Marine Science Faculty Publications

Document Type


Publication Date


Digital Object Identifier (DOI)


[1] The timing and magnitude of the 2002–2003 El Niño/Southern Oscillation (ENSO) warm episode has been monitored for the first time with near real time satellite-derived surface current (SC) fields in addition to the operational temperature, wind and sea level satellite and in situ measurements previously used. The record of the past decade shows that dominant SC anomalies generally lead ENSO sea surface temperature (SST) anomalies by 2.5–3 months, and that a rapid SC anomaly reversal has coincided with the peak SST of warm events. During September to December 2002, SST anomalies increased and spread eastward in conjunction with strong, sustained eastward SC anomalies that began in July. The SC anomaly peaked in early October, followed by a sharp decrease in November and December to negative values in January. This was much like the SC sequence during the same months of the 1997–1998 El Niño when the SST anomaly peaked in December 1997. The recent SST anomalies were maximum in November 2002 and declined thereafter. These SC and SST trends signify that the present warm event has peaked and SST anomalies will continue to decline in early 2003.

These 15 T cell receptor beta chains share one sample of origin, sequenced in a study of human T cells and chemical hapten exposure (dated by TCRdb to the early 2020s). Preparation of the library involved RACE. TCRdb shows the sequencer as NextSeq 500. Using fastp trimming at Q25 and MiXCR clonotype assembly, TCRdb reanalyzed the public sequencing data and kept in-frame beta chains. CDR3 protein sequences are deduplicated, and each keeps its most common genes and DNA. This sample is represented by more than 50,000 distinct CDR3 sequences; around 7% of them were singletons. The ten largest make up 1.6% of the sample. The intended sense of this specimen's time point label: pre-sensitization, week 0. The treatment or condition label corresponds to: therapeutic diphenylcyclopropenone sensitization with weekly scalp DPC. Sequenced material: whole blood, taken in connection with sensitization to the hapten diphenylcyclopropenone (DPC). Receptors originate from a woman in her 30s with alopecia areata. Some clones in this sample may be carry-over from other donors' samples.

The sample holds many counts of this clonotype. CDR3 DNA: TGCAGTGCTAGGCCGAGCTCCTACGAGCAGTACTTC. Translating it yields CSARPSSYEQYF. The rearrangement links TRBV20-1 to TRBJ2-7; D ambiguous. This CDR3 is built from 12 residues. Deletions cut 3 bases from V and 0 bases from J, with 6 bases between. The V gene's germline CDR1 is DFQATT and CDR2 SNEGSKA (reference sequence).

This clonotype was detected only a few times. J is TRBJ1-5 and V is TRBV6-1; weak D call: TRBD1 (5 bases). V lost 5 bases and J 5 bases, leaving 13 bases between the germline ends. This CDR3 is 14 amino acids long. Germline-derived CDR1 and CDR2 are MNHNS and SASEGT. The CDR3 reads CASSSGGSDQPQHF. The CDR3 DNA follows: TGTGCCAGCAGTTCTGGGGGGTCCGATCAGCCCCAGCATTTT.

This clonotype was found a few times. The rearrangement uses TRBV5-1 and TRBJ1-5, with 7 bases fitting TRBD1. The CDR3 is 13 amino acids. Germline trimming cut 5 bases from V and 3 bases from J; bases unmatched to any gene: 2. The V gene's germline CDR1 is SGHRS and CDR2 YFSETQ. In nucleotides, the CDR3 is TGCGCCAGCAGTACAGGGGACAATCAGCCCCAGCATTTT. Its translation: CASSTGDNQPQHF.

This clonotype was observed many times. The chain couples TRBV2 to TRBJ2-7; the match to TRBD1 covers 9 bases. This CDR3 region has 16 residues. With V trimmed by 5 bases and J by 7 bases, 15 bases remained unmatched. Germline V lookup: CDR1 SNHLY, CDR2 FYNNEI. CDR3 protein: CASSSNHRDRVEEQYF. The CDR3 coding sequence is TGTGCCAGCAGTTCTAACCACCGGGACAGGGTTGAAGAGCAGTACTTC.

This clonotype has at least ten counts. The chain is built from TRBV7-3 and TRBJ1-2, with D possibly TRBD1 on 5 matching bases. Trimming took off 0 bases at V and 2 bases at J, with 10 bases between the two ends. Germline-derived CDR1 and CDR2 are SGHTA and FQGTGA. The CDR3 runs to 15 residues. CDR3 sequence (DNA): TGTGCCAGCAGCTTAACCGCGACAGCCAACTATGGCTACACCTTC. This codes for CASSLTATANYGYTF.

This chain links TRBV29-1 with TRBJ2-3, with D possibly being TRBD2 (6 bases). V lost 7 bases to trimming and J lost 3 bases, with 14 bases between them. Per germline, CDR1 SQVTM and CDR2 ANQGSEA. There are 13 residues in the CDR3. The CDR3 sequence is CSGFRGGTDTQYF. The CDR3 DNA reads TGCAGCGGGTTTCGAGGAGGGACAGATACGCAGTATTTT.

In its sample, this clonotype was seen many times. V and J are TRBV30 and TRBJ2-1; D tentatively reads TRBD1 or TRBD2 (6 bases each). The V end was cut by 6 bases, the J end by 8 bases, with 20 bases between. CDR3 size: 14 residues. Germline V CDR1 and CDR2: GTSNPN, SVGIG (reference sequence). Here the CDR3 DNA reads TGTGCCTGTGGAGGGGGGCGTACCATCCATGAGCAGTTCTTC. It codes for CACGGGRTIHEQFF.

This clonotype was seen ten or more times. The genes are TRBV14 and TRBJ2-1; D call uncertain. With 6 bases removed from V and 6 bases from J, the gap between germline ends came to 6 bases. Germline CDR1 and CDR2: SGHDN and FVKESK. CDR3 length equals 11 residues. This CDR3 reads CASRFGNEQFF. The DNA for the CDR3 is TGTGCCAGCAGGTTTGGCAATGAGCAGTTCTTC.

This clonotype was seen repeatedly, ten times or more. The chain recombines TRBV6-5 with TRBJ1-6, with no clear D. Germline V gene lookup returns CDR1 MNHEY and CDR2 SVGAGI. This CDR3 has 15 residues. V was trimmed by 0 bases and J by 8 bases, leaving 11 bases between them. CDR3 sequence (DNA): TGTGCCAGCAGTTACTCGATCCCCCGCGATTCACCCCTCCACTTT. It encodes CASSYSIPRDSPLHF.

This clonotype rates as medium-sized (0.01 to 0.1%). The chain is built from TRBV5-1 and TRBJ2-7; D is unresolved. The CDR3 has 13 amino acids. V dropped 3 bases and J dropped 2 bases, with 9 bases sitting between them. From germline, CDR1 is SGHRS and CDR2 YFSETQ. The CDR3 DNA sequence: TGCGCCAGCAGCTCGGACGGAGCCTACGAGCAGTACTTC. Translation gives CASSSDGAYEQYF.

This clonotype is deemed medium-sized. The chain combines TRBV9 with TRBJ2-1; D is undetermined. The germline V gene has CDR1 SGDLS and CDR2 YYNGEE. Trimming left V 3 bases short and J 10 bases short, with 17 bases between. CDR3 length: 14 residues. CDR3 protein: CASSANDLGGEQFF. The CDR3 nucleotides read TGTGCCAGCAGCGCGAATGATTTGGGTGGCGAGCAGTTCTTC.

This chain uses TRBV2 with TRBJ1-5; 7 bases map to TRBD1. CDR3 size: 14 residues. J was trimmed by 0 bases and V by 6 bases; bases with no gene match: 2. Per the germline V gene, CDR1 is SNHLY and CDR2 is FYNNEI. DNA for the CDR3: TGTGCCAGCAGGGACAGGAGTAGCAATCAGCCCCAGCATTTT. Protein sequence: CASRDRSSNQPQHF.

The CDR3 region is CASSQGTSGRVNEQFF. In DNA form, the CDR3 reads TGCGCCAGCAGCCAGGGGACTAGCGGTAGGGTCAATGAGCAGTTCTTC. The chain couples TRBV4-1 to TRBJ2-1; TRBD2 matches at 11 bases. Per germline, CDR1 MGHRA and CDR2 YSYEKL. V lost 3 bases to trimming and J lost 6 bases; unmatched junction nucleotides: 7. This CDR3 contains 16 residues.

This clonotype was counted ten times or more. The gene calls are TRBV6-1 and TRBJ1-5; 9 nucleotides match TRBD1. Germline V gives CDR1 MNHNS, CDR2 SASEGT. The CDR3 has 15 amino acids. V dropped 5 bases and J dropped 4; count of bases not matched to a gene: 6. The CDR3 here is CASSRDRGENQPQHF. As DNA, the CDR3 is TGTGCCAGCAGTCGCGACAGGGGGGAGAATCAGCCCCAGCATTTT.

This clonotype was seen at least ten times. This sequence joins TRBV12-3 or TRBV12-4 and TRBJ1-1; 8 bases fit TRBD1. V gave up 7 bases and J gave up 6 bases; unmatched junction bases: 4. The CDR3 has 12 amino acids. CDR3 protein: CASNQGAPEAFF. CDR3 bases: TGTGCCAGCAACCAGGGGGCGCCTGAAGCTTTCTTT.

Was this content written or created while at USF?


Citation / Publisher Attribution

Geophysical Research Letters, v. 30, issue 10, art. 1514

©2003. American Geophysical Union. All Rights Reserved.

Included in

Life Sciences Commons